Setting recommended drinking guidelines can be viewed as another aspect of medical temperance in that it tends to sweep a broader swathe of the population into the category of ‘risky drinkers’ and conveniently presents policy-makers with a ‘problem’ on a scale that demands action at a population level. In fact, a well-publicised paper in The Lancet that recently asserted there is no safe level of alcohol consumption might well have taken this strategy a step too far. As well as undermining the credibility of the guidelines as far as the drinking public is concerned, it has divided public health.

Public health is a far from homogenous body, but it formed an unusually strong consensus around minimum unit pricing, in place in Scotland since May with Wales to follow next year. The situation in England is a sensitive one since the government was accused of backing away from the measure, under pressure from drinks industry lobbying.

The irony is that the Scottish government’s move to minimum pricing only escaped European competition laws because, while it started out as a whole population measure, its advocates were able to show that it is, as it turns out, a policy that targets heavier, riskier, drinkers. The success of that argument has prised open the possibility that perhaps whole population measures are not the only answer, and this doubt has been given an urgent impetus by austerity.

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In May a report from Alcohol Concern, newly merged with Alcohol Research UK, identified a crisis in treatment services – it almost called it a ‘meltdown’. It showed that only 20% of those in need of help with their drinking are getting it, and the figure continues to fall as services are starved of resources, with reports of cuts of up to 58%.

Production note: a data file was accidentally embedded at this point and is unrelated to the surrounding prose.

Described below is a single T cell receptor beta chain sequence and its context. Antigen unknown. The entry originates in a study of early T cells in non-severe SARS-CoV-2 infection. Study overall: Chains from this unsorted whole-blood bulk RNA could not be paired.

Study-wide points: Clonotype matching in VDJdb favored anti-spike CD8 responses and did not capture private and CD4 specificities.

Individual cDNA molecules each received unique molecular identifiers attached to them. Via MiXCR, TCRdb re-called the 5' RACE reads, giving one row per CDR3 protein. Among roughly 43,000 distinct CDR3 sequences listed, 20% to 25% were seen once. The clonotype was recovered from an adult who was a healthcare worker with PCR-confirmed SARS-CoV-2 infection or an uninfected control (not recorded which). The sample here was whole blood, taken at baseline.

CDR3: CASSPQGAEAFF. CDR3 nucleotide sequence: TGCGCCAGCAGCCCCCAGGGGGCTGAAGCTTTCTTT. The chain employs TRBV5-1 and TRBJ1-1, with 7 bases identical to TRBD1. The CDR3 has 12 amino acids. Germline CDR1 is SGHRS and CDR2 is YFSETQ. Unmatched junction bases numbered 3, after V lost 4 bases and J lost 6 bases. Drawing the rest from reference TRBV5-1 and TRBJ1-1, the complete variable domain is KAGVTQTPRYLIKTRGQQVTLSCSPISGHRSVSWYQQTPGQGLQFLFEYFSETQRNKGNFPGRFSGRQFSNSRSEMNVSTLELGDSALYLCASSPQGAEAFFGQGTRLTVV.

The lack of political will to repair the welfare state means there is no guarantee that the hypothecated tax Alcohol Concern is arguing for will be effectively spent on alcohol treatment - any more than the recent freeze on beer duty will save the pub, as the official industry pre-Budget lobbying somewhat disingenuously implied.

Under a left-wing Labour government, and in the context of a long overdue review of the structures of alcohol taxation, including VAT, it might turn out to be a good idea. However it’s done, though, restoring and improving treatment services has become an urgent task. Beyond that, there is no simple policy wish-list that can fully address the alcohol question (nor, indeed, the pub question). It can only be approached from a broad social perspective that steps out of the polarised arguments that rage ever more ferocious between the drinks industry and public health.

Both positions, it can be argued, have their roots in neoliberal capitalism. Lalonde’s concept of a ‘new’ public health was taken up in an, admittedly, idiosyncratic fashion by Bruun et al, yet like the industry’s attempts to restore the ‘alcoholic’ approach, the whole population approach is essentially an individualist perspective in which a constructed rational subjectivity, here with free will, there under pressure from price and scarcity, chooses a healthy lifestyle.

They are two sides of the same coin, and what we need is a new coin. Another paradigm shift is due that takes us away from the bankruptcy of the alcoholic, disease model, and towards something more like the ‘old’ public health in which conditions are created in which people might enjoy a drink, and even get a little squiffy, without slithering into difficulties.

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Exactly why the positive benefits of social drinking that human beings have enjoyed for most of their existence – and still enjoy today – should, in the modern age, cause problems of excess for some individuals is not well understood. The pink elephant in the bar-room, however, is that mortality statistics consistently show that the poorest fifth of the population are six to seven times more likely than the wealthiest fifth to die an alcohol related death – despite drinking less.

Yet this ‘alcohol harm paradox’, as it’s known, is not a paradox at all. Health in general is socially determined, a matter of class and a matter of the political will to address poverty and deprivation, to create a healthier society for all. And that should include a regulated environment that does not simply restrict alcohol availability but encourages the healthy drinking behaviours that can enrich our lives and strengthen social bonds.

PMHip Hip Hurrah by Danish painter P.S. Krøyer 1888